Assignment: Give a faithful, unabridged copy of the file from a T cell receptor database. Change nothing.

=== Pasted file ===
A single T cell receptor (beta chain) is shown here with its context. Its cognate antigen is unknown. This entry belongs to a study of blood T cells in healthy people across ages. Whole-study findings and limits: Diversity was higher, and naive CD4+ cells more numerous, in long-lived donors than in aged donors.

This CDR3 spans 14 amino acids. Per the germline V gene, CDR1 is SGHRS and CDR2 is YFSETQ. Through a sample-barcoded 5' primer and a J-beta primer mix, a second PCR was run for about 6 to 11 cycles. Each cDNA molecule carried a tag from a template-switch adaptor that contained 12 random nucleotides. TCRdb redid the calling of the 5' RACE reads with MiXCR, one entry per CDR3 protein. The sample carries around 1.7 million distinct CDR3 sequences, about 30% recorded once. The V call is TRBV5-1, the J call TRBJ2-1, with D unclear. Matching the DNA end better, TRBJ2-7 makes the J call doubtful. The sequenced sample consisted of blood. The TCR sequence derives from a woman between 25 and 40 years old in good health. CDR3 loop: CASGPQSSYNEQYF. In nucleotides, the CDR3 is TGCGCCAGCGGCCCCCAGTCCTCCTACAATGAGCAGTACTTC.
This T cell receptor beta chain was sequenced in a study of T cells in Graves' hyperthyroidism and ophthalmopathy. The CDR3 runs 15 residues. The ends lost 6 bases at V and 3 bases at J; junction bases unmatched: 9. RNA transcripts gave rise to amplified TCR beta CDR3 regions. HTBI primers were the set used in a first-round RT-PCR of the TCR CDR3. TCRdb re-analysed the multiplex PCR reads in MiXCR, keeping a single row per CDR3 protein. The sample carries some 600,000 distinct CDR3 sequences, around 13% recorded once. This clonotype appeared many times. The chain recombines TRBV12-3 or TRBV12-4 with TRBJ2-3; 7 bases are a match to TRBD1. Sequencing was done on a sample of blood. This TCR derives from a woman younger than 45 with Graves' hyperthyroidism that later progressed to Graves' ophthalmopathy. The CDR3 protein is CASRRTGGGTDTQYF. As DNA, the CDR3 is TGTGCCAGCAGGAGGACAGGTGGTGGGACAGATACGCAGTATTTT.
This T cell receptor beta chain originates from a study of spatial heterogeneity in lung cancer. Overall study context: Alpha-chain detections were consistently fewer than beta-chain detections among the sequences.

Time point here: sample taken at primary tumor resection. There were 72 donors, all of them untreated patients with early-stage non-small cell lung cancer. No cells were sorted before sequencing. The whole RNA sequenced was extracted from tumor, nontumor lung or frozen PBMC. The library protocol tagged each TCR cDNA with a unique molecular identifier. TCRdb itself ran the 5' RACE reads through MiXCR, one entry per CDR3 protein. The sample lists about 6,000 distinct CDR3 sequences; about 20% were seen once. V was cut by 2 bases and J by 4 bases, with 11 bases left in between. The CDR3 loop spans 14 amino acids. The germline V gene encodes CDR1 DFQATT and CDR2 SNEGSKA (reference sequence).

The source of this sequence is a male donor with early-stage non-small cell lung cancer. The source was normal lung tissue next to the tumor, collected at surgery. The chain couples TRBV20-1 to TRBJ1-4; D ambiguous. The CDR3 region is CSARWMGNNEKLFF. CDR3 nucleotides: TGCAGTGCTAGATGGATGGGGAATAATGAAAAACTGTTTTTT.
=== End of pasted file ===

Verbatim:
A single T cell receptor (beta chain) is shown here with its context. Its cognate antigen is unknown. This entry belongs to a study of blood T cells in healthy people across ages. Whole-study findings and limits: Diversity was higher, and naive CD4+ cells more numerous, in long-lived donors than in aged donors.

This CDR3 spans 14 amino acids. Per the germline V gene, CDR1 is SGHRS and CDR2 is YFSETQ. Through a sample-barcoded 5' primer and a J-beta primer mix, a second PCR was run for about 6 to 11 cycles. Each cDNA molecule carried a tag from a template-switch adaptor that contained 12 random nucleotides. TCRdb redid the calling of the 5' RACE reads with MiXCR, one entry per CDR3 protein. The sample carries around 1.7 million distinct CDR3 sequences, about 30% recorded once. The V call is TRBV5-1, the J call TRBJ2-1, with D unclear. Matching the DNA end better, TRBJ2-7 makes the J call doubtful. The sequenced sample consisted of blood. The TCR sequence derives from a woman between 25 and 40 years old in good health. CDR3 loop: CASGPQSSYNEQYF. In nucleotides, the CDR3 is TGCGCCAGCGGCCCCCAGTCCTCCTACAATGAGCAGTACTTC.
This T cell receptor beta chain was sequenced in a study of T cells in Graves' hyperthyroidism and ophthalmopathy. The CDR3 runs 15 residues. The ends lost 6 bases at V and 3 bases at J; junction bases unmatched: 9. RNA transcripts gave rise to amplified TCR beta CDR3 regions. HTBI primers were the set used in a first-round RT-PCR of the TCR CDR3. TCRdb re-analysed the multiplex PCR reads in MiXCR, keeping a single row per CDR3 protein. The sample carries some 600,000 distinct CDR3 sequences, around 13% recorded once. This clonotype appeared many times. The chain recombines TRBV12-3 or TRBV12-4 with TRBJ2-3; 7 bases are a match to TRBD1. Sequencing was done on a sample of blood. This TCR derives from a woman younger than 45 with Graves' hyperthyroidism that later progressed to Graves' ophthalmopathy. The CDR3 protein is CASRRTGGGTDTQYF. As DNA, the CDR3 is TGTGCCAGCAGGAGGACAGGTGGTGGGACAGATACGCAGTATTTT.
This T cell receptor beta chain originates from a study of spatial heterogeneity in lung cancer. Overall study context: Alpha-chain detections were consistently fewer than beta-chain detections among the sequences.

Time point here: sample taken at primary tumor resection. There were 72 donors, all of them untreated patients with early-stage non-small cell lung cancer. No cells were sorted before sequencing. The whole RNA sequenced was extracted from tumor, nontumor lung or frozen PBMC. The library protocol tagged each TCR cDNA with a unique molecular identifier. TCRdb itself ran the 5' RACE reads through MiXCR, one entry per CDR3 protein. The sample lists about 6,000 distinct CDR3 sequences; about 20% were seen once. V was cut by 2 bases and J by 4 bases, with 11 bases left in between. The CDR3 loop spans 14 amino acids. The germline V gene encodes CDR1 DFQATT and CDR2 SNEGSKA (reference sequence).

The source of this sequence is a male donor with early-stage non-small cell lung cancer. The source was normal lung tissue next to the tumor, collected at surgery. The chain couples TRBV20-1 to TRBJ1-4; D ambiguous. The CDR3 region is CSARWMGNNEKLFF. CDR3 nucleotides: TGCAGTGCTAGATGGATGGGGAATAATGAAAAACTGTTTTTT.